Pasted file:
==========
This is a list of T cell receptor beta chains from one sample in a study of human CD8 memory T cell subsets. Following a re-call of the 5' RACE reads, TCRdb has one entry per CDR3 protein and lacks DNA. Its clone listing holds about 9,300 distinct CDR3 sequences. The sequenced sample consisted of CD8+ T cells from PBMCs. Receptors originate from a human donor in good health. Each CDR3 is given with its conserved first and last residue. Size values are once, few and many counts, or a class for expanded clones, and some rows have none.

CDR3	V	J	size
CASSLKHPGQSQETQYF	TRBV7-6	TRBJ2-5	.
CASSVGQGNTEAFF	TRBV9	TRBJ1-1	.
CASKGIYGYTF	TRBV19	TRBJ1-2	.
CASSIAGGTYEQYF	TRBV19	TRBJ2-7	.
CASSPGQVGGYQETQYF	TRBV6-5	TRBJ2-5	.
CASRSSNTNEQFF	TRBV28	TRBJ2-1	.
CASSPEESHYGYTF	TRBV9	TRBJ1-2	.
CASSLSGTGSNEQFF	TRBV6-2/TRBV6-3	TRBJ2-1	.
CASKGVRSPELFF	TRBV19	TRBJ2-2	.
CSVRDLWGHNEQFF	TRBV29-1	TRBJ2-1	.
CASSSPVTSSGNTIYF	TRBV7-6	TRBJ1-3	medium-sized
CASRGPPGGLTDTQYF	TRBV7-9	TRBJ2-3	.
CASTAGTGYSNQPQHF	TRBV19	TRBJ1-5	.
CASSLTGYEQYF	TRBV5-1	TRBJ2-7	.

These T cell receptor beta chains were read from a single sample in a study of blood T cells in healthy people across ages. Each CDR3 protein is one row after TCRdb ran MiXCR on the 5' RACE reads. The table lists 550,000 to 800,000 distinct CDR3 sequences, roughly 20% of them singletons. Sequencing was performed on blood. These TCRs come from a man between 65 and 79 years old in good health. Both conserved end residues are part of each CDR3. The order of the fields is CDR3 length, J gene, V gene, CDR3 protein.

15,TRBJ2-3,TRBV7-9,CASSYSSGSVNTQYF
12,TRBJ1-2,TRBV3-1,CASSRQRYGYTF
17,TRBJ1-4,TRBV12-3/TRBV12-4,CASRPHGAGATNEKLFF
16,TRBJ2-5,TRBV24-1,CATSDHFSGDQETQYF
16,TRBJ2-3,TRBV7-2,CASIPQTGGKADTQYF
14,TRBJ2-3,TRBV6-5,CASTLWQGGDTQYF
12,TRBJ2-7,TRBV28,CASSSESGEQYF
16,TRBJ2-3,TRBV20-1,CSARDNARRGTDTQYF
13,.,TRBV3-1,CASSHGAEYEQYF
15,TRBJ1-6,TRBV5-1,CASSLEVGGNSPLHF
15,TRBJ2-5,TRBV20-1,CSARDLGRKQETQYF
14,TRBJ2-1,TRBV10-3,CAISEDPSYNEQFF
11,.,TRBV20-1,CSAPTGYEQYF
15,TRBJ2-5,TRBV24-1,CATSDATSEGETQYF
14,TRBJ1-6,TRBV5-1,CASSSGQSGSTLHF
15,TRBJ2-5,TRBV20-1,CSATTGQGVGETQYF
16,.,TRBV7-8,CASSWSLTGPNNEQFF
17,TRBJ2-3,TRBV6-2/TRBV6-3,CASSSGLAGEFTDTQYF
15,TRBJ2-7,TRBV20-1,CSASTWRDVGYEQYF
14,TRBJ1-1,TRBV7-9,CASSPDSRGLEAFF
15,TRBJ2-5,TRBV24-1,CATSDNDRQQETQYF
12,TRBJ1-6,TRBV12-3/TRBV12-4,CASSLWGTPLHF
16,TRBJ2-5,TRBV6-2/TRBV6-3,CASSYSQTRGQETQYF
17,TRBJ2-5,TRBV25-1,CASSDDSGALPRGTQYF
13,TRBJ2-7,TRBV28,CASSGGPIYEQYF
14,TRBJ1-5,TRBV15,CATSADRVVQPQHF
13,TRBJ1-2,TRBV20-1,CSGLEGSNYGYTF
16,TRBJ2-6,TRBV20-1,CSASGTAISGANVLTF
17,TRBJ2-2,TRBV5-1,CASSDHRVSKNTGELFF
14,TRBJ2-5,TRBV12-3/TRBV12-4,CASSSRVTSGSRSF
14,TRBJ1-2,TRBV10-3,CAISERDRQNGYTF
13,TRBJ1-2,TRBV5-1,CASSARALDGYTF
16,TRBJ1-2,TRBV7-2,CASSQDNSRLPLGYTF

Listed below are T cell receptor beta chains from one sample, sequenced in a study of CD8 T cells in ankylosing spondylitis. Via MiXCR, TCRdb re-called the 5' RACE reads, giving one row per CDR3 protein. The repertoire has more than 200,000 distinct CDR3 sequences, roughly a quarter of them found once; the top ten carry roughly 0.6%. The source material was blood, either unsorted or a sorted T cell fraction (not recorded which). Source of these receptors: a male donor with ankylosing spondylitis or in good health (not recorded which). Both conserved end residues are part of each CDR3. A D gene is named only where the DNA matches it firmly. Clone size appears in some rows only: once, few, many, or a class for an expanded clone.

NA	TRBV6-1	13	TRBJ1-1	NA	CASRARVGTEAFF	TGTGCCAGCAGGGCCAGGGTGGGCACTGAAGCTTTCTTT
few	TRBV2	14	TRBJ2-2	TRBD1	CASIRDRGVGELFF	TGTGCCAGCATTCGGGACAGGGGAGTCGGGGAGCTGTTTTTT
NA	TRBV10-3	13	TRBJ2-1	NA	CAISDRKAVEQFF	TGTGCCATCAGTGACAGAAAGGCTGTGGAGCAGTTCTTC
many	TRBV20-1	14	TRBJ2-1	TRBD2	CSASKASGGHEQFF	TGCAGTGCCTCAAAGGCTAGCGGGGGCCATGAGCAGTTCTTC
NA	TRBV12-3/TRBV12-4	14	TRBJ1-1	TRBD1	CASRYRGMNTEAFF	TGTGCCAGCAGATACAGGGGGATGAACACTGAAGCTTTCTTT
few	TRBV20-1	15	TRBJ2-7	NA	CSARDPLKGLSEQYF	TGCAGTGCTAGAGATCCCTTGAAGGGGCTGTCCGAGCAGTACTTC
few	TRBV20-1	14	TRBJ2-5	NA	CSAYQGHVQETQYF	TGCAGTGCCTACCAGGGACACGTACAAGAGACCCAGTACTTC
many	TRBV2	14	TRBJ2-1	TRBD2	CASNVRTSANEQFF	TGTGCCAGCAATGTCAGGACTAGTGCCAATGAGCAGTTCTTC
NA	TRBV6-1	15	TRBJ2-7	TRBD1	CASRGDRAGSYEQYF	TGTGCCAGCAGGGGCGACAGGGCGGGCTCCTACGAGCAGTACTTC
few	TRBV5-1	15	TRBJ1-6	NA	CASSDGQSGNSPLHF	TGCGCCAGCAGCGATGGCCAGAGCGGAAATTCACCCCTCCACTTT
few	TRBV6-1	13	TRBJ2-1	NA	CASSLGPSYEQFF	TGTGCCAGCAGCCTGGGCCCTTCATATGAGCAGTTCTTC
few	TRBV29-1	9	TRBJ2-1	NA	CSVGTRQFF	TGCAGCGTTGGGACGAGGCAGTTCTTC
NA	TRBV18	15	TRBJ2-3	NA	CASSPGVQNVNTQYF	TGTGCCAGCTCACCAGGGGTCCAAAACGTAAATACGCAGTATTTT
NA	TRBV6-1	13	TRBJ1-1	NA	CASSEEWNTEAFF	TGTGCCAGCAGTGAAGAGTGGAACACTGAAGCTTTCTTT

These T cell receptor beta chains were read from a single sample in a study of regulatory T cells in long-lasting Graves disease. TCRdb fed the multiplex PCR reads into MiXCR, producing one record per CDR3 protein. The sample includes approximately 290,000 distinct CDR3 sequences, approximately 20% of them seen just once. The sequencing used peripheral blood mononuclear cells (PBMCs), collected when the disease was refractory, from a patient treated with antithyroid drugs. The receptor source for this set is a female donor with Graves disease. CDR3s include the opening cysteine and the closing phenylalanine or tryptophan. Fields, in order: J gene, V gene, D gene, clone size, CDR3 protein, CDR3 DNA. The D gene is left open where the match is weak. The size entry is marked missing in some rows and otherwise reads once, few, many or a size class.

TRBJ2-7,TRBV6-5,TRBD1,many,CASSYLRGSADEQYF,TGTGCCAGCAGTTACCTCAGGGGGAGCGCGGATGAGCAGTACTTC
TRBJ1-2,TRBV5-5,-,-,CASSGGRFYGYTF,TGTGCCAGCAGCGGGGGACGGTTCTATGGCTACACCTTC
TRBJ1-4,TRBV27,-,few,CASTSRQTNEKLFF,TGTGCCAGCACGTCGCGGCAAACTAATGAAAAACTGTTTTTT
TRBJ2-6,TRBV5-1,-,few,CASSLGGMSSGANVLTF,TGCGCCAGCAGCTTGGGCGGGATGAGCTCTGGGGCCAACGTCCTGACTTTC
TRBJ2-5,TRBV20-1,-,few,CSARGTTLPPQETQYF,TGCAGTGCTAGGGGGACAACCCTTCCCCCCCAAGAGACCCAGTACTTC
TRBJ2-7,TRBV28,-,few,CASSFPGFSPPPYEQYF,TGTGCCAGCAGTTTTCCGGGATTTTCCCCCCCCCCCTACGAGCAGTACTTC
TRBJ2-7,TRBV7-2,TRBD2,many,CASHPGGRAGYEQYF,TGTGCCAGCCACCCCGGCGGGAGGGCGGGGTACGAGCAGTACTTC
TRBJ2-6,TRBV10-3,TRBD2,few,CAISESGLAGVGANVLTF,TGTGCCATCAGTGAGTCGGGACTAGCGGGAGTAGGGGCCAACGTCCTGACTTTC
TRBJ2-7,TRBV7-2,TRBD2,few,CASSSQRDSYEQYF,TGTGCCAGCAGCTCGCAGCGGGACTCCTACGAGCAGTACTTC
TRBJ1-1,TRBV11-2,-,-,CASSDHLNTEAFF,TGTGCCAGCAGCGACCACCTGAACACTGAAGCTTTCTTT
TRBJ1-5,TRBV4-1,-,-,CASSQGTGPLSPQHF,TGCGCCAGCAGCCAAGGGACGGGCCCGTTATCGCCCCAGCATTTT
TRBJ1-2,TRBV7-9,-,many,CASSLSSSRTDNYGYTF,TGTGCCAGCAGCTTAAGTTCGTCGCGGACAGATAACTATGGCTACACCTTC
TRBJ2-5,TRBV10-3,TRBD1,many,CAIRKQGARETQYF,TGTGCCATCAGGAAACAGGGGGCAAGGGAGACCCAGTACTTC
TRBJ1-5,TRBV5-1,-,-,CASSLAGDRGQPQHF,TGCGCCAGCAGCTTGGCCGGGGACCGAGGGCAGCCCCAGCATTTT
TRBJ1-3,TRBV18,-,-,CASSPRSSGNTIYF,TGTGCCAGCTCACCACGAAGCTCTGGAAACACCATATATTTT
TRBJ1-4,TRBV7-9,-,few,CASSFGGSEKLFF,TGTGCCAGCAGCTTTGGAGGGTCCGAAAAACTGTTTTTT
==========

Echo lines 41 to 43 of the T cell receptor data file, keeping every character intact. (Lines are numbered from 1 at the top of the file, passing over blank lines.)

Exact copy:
17,TRBJ2-5,TRBV25-1,CASSDDSGALPRGTQYF
13,TRBJ2-7,TRBV28,CASSGGPIYEQYF
14,TRBJ1-5,TRBV15,CATSADRVVQPQHF